United States: CFPB Appeals Ruling Declaring Single Director Structure Unconstitutional

Last Updated: November 25 2016
Article by Steven D. Lofchie

Most Read Contributor in United States, September 2017

The Consumer Financial Protection Bureau ("CFPB") filed a petition with the D.C. Circuit Court of Appeals to review an October ruling that held the structure of the CFPB to be unconstitutional.

In a two-to-one decision on October 11, 2016, the U.S. Court of Appeals for the D.C. Circuit ruled that the structure of the CFPB violated Article II of the Constitution because it conferred excessive power on a single individual who was not subject to the control of the Executive Branch. The Court noted that the CFPB's structure was distinguishable historically from that of "independent agencies" headed by multiple individuals or commissioners. Those independent agencies, the Court reasoned, were constitutional because multiple commissioners serve as a check on the excessive authority wielded by an individual other than the elected President. Instead of striking down all of the Dodd-Frank Act provisions that created the CFPB, the D.C. Circuit held that the constitutional deficiency could be cured by interpreting the Dodd-Frank Act to allow the President of the United States to fire the CFPB's Director without cause, effectively transforming the CFPB from an independent agency to an executive agency and enabling its continued operation.

In its petition, the CFPB characterized this case as the "most important separation-of-powers case in a generation," and criticized the October decision by pointing out that three other agencies also are headed by a single person who may be removed only with cause. The CFPB argued that the D.C. Circuit erroneously "wrote them off" because these other agencies were all established recently and none had "deep historical roots." The CFPB argued that the D.C. Circuit used arbitrary criteria for distinguishing between multi-member and single-member commissions. The Court's ruling had maintained that multi-member commissions reflected "a deep and abiding concern for safeguarding the individual liberty protected by the Constitution." In response, the CFPB argued that the single-member commission has features that make it more accountable to the President: the fact that a single member serves for five years, for example, and can be appointed by a President within a single term. By contrast, multi-membered commissions serve staggered terms that can make it impossible for the President to nominate a majority of members during a single term. Lastly, the CFPB claimed that the D.C. Circuit ruling "would have serious detrimental effects on the ability of public officials and private litigants to enforce RESPA and police the giving or receiving of kickbacks in exchange for referrals of business."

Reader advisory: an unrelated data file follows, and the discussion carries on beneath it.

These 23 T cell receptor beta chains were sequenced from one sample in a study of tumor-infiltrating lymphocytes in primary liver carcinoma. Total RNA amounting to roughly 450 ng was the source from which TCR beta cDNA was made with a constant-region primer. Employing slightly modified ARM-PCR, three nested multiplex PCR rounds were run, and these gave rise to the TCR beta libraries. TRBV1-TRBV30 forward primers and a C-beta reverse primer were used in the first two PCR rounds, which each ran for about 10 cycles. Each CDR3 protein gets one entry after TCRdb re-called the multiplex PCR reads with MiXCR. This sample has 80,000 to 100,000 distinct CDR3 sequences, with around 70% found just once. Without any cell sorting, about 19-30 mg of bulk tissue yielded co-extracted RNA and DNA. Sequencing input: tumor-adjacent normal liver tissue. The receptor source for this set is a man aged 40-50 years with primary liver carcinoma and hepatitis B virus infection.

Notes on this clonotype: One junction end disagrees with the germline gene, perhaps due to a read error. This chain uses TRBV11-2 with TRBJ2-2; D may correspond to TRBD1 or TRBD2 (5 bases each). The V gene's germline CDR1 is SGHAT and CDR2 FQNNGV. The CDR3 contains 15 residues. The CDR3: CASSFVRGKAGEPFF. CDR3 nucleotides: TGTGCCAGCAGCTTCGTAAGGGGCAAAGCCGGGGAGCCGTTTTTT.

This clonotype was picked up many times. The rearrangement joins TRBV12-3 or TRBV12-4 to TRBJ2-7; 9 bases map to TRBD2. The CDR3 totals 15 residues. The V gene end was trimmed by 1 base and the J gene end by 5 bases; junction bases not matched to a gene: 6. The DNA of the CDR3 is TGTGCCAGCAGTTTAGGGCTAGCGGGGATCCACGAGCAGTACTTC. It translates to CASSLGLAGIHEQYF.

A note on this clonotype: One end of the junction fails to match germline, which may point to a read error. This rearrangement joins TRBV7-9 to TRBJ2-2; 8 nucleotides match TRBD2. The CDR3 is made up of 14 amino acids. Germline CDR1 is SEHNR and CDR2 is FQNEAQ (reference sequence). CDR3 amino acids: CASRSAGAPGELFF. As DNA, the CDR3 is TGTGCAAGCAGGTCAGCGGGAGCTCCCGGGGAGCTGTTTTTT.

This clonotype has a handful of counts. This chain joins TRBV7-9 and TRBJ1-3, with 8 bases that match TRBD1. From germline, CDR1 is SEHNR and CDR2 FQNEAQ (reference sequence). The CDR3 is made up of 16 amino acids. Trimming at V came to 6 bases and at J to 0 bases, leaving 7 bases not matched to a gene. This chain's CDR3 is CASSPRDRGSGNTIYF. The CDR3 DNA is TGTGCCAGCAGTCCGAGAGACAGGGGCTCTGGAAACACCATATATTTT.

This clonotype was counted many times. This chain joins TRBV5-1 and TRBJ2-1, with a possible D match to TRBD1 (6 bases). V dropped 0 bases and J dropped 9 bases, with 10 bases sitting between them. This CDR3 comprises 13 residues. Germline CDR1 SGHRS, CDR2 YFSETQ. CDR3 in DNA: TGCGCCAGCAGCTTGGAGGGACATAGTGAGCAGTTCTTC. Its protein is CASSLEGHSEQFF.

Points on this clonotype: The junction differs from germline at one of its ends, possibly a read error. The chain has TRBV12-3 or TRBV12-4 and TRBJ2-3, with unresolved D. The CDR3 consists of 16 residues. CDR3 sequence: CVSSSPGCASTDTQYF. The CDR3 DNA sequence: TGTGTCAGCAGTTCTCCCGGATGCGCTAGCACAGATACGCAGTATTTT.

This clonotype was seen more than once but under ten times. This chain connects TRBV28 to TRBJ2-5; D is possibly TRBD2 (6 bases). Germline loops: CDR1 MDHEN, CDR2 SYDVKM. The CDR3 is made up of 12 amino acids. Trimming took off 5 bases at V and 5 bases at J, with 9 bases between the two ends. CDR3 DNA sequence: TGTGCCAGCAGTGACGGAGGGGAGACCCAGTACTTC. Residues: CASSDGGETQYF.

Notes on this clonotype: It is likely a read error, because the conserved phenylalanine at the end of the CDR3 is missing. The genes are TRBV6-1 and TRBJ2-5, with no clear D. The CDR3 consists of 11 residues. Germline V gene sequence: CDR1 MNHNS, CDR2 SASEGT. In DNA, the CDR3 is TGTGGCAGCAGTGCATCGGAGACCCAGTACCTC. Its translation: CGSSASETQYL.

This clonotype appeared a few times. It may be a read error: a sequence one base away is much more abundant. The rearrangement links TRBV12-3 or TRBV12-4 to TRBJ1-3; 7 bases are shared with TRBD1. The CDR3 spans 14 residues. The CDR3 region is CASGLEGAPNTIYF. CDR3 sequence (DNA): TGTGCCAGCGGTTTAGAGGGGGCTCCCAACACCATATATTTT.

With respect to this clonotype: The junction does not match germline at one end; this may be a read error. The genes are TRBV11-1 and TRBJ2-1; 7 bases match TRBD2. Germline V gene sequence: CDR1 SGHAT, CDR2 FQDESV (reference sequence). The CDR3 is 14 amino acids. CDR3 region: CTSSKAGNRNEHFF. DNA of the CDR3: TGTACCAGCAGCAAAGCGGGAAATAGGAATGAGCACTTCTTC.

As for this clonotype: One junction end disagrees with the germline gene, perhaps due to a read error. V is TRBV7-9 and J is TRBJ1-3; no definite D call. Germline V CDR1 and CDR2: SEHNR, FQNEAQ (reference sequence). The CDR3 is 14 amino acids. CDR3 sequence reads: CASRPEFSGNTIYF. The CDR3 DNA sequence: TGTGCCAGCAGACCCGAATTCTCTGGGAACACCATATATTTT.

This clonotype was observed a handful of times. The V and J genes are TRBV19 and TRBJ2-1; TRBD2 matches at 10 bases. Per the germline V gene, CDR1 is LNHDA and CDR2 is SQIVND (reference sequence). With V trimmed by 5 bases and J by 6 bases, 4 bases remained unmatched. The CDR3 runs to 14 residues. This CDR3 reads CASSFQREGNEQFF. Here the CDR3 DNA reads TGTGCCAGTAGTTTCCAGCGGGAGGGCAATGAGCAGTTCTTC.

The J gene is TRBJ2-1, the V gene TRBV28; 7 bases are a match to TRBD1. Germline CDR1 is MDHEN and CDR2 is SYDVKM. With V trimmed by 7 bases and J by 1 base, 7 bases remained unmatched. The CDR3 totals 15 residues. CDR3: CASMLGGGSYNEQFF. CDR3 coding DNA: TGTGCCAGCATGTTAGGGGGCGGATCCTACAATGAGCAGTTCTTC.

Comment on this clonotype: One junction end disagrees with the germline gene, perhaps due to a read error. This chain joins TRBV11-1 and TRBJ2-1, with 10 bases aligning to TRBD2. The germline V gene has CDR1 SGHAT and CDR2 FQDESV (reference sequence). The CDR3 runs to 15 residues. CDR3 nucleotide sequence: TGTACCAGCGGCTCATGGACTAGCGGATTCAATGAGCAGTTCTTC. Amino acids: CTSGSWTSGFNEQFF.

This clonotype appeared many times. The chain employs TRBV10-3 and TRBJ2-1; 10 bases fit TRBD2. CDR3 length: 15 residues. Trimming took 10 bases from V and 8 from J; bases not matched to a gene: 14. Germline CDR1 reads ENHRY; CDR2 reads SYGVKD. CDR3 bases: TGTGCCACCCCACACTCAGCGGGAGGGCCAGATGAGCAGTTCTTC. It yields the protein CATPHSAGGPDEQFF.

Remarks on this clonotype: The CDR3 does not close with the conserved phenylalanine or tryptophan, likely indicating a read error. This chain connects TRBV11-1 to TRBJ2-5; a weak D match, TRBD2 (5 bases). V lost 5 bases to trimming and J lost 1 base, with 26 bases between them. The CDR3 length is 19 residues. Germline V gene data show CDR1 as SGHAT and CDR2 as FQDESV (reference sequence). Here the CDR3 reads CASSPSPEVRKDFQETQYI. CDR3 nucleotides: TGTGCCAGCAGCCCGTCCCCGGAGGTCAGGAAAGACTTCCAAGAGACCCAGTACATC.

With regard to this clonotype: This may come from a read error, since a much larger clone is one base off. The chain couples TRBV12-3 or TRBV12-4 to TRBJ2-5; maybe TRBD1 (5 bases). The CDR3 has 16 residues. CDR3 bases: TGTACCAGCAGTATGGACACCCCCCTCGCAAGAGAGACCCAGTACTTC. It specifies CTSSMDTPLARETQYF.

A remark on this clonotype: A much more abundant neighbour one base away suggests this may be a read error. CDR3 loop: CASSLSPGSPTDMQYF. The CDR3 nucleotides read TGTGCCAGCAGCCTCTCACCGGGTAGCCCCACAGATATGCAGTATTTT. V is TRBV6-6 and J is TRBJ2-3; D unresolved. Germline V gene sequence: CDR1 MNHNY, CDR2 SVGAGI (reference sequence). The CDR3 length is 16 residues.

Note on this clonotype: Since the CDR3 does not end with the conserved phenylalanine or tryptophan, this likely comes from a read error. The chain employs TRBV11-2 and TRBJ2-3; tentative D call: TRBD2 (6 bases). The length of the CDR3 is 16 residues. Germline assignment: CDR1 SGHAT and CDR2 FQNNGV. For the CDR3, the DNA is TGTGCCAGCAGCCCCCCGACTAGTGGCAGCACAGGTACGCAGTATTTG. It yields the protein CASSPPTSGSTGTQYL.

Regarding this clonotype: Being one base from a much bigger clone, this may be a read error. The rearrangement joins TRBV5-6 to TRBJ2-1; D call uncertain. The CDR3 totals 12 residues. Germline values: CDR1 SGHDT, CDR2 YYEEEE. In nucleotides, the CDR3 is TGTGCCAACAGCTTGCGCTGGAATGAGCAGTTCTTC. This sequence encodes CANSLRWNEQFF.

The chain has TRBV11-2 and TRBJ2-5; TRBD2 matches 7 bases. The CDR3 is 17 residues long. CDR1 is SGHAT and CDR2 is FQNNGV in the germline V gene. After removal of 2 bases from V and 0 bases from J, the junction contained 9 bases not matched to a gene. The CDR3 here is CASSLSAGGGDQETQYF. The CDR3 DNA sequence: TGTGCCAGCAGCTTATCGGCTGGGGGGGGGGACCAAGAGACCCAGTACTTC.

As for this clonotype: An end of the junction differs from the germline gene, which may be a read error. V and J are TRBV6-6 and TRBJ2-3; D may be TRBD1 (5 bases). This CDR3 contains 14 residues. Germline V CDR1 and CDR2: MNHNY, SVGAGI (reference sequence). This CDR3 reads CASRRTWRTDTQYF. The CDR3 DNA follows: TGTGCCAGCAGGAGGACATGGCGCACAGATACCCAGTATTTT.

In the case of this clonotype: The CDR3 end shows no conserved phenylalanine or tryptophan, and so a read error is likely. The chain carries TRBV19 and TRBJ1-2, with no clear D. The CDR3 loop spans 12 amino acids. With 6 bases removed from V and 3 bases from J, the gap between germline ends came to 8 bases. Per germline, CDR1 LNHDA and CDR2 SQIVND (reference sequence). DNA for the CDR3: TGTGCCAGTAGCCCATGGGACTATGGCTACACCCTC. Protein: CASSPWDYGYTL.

The single director structure of the CFPB is a partisan invention. It is a regulatory structure that suffocates internal dissent, or the expression of differing views, and is inherently flawed. Designed largely by Senator Elizabeth Warren (D-MA), that structure has allowed the CFPB's director to churn out statements that are favored by the Senator – without being concerned about challenges from other regulators who might disagree. Unfortunately, it also has allowed Senator Warren effectively to silence those who disagree with her instead of responding to their legitimate positions. For other examples of this type of conduct, see, e.g., Senator Warren Lets Loose on SEC Chair White; Senator Warren Asks CFTC to Withdraw EEMAC Report on Position Limits; Senator Warren Questions ''Good Intentions'' behind Study Challenging DOL's Fiduciary Proposal; and Senators Introduce Legislation to Limit FRB's Lending Authority.

This brings us to the possibility of an odd turn of events. If the CFPB "wins" its case, then President-Elect Trump will appoint the person who assumes complete control of the CFPB over the next five years without allowing the possibility that any other commissioner at the CFPB may voice their dissent, and without authorizing any meaningful congressional or presidential oversight concerning that control. The irony of that result should not be lost on Senator Warren.

This is not the way that U.S. financial regulation should be conducted. No single person is right all of the time. Constructive debate is a good thing. Ideally, the CFPB will lose or drop its case, and Congress will amend the rules of the CFPB in order to create a five-person commission that will encourage a diversity of views. Ideally those views will continue to include those that are favored by Senator Warren, along with opposing views.

The content of this article is intended to provide a general guide to the subject matter. Specialist advice should be sought about your specific circumstances.

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